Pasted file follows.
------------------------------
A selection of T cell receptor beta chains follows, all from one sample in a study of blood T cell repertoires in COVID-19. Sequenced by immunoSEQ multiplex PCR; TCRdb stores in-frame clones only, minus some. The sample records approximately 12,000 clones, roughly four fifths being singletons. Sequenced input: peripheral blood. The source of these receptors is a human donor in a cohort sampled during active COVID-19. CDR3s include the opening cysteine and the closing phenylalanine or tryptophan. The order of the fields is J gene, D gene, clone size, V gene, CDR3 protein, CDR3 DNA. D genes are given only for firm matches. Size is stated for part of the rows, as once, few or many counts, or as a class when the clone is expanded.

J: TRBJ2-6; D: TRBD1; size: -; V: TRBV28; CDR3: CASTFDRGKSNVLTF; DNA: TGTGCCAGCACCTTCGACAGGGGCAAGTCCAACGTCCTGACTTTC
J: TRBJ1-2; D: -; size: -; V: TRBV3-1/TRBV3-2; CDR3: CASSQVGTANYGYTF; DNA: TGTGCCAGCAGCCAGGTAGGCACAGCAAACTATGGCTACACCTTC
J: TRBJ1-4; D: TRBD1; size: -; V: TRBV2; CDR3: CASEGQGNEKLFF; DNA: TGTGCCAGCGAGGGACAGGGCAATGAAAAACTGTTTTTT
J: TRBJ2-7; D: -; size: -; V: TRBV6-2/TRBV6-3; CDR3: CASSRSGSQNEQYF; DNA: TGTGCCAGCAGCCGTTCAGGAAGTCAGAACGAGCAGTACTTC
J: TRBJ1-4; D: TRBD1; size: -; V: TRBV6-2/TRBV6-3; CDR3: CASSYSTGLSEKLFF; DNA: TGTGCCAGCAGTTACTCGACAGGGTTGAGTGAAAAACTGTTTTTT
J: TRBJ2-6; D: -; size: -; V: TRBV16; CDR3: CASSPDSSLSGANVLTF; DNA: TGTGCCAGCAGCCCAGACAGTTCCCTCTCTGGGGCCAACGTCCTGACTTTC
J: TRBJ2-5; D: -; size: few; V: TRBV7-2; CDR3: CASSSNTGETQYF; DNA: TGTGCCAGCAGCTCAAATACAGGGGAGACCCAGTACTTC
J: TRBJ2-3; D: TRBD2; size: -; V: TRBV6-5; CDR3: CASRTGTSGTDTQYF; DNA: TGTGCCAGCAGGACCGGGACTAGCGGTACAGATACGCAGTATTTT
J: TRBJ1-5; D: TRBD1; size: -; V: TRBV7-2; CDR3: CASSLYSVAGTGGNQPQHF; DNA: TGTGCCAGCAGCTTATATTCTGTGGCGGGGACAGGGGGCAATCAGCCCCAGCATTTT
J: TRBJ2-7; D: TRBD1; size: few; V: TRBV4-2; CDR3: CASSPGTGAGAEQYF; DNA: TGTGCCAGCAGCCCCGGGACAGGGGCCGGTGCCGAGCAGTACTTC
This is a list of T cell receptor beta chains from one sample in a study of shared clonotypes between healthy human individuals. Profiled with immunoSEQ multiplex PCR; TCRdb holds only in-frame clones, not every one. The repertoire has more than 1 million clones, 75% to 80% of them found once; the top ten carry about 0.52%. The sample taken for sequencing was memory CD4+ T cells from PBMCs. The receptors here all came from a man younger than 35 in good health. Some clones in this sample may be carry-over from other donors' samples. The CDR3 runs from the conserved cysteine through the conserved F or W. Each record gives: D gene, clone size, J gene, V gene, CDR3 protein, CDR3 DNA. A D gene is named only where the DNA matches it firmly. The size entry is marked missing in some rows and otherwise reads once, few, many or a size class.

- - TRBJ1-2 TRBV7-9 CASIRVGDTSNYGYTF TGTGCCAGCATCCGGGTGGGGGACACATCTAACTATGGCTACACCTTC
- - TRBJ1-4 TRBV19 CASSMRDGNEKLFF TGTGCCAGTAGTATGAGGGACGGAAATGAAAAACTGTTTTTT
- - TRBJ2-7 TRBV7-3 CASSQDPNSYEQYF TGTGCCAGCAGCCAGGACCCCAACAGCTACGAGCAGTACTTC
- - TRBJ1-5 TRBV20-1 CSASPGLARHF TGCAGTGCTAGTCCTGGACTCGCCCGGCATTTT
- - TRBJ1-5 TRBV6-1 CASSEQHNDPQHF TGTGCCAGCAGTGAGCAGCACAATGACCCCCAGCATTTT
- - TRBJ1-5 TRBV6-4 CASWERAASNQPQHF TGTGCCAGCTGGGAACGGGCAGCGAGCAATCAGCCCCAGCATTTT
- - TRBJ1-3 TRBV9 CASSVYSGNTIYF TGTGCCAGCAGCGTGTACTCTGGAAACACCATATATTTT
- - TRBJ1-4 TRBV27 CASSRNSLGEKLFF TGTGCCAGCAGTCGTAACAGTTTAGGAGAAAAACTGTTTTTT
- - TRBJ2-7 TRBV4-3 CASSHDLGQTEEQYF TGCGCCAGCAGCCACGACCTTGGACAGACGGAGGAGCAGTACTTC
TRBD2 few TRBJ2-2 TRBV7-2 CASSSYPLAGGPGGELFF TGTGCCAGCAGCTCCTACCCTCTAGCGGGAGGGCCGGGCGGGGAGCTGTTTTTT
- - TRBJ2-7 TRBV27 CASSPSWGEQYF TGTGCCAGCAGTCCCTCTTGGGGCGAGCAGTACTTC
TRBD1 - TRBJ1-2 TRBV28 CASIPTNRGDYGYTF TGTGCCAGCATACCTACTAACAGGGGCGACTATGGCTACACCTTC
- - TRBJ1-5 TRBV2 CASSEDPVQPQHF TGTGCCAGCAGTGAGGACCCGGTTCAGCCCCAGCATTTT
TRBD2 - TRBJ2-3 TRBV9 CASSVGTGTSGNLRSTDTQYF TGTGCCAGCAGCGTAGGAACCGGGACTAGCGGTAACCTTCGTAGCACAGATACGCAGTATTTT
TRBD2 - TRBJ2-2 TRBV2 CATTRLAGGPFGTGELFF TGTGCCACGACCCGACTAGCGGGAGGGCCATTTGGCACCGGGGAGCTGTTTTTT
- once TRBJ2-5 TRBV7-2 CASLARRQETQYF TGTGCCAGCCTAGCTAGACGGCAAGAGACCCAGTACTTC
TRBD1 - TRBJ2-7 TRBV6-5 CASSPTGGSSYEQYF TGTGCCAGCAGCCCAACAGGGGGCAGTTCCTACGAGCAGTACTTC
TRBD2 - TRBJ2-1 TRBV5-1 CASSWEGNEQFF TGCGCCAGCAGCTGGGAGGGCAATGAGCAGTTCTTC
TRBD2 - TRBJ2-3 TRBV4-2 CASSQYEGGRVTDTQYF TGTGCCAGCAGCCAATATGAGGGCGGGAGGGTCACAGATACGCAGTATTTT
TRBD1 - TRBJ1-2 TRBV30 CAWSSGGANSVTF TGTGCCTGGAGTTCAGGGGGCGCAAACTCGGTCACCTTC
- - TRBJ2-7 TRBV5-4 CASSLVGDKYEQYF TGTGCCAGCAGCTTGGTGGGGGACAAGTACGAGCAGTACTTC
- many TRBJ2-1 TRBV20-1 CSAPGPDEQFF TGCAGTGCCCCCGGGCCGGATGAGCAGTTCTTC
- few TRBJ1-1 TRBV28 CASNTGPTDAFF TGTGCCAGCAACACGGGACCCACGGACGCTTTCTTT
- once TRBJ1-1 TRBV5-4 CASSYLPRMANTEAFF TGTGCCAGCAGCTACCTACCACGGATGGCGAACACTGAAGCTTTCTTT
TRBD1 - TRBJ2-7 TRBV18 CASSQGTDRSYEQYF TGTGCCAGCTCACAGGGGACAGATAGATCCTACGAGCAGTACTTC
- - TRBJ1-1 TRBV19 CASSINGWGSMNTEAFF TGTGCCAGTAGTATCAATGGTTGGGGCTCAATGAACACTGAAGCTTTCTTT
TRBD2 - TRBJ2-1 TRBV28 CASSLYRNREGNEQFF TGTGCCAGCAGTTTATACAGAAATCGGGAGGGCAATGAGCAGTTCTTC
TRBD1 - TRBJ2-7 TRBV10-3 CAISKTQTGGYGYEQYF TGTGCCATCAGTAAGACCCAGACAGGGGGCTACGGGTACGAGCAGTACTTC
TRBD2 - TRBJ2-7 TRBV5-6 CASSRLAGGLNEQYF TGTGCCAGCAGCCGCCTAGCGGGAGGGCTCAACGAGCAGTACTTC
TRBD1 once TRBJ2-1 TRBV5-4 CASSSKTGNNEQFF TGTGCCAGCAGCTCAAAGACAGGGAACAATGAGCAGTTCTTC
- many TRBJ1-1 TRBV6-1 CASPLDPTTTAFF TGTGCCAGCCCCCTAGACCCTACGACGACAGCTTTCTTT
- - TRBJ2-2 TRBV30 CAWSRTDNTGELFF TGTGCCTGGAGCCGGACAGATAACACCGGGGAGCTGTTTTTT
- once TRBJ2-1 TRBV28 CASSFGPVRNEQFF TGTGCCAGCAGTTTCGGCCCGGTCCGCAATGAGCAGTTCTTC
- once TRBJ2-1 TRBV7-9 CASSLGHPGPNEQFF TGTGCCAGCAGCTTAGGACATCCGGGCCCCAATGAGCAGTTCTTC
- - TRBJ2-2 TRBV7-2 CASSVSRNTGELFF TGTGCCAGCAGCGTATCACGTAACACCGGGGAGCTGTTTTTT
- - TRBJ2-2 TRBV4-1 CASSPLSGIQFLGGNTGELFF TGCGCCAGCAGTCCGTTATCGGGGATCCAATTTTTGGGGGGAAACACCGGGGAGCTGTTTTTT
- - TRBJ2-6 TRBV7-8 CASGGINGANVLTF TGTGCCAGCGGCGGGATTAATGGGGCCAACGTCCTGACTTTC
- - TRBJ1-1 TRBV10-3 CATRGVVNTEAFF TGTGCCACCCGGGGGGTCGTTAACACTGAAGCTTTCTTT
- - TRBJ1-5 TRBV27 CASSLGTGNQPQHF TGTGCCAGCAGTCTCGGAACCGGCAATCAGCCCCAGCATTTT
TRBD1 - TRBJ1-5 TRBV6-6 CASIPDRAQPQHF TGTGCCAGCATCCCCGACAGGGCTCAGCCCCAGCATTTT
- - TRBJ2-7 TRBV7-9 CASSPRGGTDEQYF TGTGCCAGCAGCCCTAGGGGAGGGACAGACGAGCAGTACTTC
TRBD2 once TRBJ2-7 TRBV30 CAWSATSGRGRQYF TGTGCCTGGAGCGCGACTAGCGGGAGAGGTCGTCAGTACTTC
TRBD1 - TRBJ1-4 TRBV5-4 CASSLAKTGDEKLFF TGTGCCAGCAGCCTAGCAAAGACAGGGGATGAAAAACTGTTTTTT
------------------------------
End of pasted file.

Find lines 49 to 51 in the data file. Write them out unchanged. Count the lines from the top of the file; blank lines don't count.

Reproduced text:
- - TRBJ2-6 TRBV7-8 CASGGINGANVLTF TGTGCCAGCGGCGGGATTAATGGGGCCAACGTCCTGACTTTC
- - TRBJ1-1 TRBV10-3 CATRGVVNTEAFF TGTGCCACCCGGGGGGTCGTTAACACTGAAGCTTTCTTT
- - TRBJ1-5 TRBV27 CASSLGTGNQPQHF TGTGCCAGCAGTCTCGGAACCGGCAATCAGCCCCAGCATTTT